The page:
Friday, September 21, 2012

Away from Her

This weekend, for the first time since I went on my do-I-want-to-have-another-child cruise almost three years ago, I am away without Sophie.

It is so quiet, so peaceful.  Last night, I slept eight continuous hours.  Today I made breakfast for no one but myself.  And then I sat down here to write, without having to make Sophia a lunch, brush her hair and teeth, and drop her off at nursery school before having the space to do so. 


And yet, my thoughts keep turning towards her.  Not in a worrisome way.  But feeling her absence strongly.  In the little house where I am staying, there is an extra room off of mine with a single bed and a slanty ceiling and a tiny closet/crawl space just perfect for lining with blankets and hiding out.  I want to climb inside it with her.  At the beach, I gathered up well-worn stones, sanded to smoothness by the water that I want to give to her.  Yesterday, I saw a tiny crab, laboriously carry his oversized claw, walking sideways. I was reminded of last weekend, when Sophie and I watched The Little Mermaid together and the sea gull called Sebastian a “silly side walker.”  At the time, I had explained what it meant.  Now, I am sorry I am not able to show her.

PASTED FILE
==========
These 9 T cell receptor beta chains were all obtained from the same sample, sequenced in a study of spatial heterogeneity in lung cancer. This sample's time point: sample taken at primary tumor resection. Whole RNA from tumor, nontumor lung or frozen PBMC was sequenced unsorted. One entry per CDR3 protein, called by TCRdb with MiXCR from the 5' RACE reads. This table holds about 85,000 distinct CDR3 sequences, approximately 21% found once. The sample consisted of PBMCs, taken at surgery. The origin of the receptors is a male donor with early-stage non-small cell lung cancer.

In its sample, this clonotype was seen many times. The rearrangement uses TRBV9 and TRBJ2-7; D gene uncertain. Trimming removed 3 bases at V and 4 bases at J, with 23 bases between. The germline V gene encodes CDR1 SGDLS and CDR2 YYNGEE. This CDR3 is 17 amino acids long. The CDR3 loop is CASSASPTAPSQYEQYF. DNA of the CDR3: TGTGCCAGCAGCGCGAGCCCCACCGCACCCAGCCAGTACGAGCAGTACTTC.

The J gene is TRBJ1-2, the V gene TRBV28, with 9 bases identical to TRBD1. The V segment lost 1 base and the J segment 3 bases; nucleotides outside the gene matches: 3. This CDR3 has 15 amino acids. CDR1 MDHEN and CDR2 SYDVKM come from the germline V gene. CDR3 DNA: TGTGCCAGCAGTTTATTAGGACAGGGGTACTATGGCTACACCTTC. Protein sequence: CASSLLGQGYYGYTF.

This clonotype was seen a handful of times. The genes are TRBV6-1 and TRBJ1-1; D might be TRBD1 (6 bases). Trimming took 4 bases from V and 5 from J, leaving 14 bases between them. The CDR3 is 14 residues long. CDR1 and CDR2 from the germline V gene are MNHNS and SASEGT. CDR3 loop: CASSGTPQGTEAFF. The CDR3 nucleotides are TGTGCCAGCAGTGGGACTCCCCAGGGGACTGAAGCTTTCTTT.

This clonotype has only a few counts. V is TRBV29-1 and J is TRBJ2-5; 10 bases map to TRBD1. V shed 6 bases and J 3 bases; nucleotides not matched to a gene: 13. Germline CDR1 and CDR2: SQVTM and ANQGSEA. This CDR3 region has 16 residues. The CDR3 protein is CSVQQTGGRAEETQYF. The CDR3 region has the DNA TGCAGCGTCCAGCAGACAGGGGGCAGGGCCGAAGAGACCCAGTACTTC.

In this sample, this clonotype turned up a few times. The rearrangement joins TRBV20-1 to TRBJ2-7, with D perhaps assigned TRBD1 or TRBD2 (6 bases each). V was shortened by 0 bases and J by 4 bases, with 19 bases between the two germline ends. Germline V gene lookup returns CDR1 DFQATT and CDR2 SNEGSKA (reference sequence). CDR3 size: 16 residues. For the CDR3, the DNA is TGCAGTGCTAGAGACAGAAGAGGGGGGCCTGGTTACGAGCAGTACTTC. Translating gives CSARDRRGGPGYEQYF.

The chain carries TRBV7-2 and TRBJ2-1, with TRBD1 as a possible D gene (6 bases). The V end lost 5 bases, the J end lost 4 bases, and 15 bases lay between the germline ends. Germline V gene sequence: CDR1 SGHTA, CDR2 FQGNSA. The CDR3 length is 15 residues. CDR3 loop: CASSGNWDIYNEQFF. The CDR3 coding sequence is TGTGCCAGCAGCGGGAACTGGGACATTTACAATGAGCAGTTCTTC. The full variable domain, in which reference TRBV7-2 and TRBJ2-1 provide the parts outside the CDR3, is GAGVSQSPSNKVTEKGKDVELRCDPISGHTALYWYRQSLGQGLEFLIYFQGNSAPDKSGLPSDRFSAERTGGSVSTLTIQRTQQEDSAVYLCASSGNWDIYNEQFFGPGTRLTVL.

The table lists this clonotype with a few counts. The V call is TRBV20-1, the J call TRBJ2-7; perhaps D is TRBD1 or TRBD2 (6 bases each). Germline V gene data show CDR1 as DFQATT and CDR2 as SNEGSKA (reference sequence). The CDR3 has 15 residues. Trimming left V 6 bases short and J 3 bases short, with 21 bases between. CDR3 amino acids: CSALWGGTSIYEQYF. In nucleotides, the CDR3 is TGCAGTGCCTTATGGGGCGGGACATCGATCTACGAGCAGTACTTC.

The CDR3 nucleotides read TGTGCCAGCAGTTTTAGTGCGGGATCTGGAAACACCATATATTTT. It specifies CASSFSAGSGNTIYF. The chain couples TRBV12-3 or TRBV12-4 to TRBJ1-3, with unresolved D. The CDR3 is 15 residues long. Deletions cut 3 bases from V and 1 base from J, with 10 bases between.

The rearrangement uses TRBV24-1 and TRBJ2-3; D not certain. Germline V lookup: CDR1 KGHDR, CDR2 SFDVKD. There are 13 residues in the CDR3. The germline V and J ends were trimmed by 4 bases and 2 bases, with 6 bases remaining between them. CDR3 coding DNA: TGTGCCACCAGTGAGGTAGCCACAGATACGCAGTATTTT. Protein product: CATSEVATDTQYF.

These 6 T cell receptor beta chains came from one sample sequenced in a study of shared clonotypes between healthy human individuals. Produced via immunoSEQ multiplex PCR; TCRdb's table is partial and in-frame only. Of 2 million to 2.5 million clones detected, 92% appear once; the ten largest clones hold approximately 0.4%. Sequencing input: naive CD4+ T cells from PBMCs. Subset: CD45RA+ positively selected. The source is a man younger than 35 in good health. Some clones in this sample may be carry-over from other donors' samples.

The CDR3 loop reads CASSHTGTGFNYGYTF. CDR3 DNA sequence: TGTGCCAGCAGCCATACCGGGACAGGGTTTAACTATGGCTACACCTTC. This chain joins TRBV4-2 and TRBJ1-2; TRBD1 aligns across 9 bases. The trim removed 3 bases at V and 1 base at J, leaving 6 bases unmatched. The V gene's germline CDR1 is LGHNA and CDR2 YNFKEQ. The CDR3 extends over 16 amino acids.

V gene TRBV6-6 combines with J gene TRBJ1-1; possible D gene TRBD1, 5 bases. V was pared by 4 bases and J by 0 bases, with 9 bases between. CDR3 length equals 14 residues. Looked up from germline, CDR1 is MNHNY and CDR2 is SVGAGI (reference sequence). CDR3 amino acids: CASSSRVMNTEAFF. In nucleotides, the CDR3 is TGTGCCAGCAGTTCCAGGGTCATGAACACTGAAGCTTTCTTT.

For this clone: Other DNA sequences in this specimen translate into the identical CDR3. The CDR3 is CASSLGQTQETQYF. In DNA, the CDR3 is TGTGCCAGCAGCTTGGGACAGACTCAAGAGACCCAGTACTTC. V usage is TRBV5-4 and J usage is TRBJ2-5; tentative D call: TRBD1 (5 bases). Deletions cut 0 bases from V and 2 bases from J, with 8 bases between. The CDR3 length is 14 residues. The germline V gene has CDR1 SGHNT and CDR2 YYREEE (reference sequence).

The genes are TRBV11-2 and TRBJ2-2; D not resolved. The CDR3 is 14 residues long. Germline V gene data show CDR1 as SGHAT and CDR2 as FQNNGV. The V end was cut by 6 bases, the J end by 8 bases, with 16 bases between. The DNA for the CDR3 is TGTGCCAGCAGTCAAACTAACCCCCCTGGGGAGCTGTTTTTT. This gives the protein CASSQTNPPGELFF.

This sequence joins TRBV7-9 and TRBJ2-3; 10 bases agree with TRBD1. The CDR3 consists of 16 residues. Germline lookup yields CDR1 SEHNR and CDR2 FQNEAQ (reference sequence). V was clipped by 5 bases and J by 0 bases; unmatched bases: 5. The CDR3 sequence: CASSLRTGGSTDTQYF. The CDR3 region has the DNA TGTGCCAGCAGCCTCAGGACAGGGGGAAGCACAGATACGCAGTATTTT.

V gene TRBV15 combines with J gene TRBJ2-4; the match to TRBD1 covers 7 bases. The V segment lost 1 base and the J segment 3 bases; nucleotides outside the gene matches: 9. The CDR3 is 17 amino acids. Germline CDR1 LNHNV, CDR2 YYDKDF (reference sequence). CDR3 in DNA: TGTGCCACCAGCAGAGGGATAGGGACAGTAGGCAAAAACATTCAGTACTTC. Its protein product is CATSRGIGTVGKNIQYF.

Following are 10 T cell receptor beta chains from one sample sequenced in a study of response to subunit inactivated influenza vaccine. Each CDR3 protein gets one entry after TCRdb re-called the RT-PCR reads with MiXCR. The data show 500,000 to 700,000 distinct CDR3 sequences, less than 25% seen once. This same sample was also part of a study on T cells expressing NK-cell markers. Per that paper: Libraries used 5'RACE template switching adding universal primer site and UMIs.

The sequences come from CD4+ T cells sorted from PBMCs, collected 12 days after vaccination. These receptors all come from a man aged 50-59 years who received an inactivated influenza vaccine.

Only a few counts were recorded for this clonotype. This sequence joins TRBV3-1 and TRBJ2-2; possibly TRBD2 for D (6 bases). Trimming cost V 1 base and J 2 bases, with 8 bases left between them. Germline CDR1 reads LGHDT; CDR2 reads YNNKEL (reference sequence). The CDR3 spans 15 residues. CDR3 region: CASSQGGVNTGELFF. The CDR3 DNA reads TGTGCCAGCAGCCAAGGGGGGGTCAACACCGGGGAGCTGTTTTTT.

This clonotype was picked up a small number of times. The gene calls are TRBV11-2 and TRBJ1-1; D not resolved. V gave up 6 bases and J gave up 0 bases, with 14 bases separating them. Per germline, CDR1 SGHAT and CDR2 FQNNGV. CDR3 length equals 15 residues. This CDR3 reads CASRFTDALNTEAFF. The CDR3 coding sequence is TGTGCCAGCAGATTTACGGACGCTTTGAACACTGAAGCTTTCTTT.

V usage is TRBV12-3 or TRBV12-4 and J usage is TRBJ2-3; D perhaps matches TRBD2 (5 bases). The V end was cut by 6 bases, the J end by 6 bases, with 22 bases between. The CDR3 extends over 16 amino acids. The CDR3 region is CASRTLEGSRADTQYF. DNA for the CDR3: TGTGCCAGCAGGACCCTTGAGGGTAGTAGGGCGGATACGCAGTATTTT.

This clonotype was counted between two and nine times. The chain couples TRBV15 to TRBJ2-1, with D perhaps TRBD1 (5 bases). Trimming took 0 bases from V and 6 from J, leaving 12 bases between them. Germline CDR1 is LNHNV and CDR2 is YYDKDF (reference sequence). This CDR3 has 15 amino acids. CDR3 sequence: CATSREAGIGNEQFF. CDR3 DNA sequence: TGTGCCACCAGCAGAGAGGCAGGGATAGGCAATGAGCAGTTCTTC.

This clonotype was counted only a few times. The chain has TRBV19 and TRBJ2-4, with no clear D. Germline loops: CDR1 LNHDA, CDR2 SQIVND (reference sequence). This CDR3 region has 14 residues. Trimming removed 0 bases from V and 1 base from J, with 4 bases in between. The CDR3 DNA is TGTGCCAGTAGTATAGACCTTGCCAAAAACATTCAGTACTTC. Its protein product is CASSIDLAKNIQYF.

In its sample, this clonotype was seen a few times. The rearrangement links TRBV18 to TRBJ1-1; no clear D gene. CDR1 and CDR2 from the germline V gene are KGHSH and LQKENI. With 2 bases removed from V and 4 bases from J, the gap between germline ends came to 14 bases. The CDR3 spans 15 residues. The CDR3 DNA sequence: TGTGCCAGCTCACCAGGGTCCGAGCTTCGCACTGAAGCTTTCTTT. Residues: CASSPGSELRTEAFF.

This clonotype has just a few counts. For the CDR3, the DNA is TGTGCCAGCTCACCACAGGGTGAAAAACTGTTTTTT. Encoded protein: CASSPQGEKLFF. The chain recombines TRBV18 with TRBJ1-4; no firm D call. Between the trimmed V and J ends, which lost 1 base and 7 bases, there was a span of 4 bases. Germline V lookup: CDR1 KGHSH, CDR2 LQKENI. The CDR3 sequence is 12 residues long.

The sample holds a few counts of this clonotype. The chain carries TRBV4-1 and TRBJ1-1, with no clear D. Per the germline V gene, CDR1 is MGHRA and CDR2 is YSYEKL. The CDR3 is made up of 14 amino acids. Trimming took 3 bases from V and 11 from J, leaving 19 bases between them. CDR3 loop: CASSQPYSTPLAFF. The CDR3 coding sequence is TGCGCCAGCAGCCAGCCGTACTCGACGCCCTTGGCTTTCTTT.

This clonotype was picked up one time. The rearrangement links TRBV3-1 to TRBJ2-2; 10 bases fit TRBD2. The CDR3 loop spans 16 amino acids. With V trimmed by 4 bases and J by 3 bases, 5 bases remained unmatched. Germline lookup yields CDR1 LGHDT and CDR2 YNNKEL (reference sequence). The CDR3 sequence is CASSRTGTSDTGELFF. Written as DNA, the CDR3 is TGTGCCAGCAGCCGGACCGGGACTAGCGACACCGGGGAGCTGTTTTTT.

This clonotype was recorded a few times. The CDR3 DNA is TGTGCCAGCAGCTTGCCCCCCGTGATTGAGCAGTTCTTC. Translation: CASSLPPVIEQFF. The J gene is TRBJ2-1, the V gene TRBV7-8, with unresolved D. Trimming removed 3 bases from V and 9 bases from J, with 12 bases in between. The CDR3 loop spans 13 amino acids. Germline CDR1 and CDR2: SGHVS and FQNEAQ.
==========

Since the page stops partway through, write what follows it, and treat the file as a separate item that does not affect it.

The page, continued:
As happy as I am to be alone, I know I would also enjoy having her at my side, sharing this with me, delighting in her every revelation that comes with a new experience.  Her gasps of surprise.  Her dances of delight.  The way she rushes toward each new thing with enthusiasm and intensity.  The looks on the faces of others watching her.  Knowing that she spreads joy everywhere she goes.  The pleasure of being her parent. 

But, to my surprise, there is no ache in my heart.  No sense of regret.  No sorrow.  This vision is simply a fantasy, a wish to have her here with me—not guilt-driven intrusive thoughts intended to punish myself for going away alone.

It might have been that a year ago.  I might have felt badly that I was going off to rest and renew, while saddling Kevin with the evening and morning routines and leaving Sophie in school for a full day.  I might have struggled to justify it—to Kevin, to others, but mostly to myself. 

“I haven’t taken a vacation in years.”
“Kevin’s going away to Ireland in October.”
“I work hard.  I’ve earned this.”

No.  I simply want this.   It is a secret that I am no longer afraid to speak.  And I say it with great joy. 

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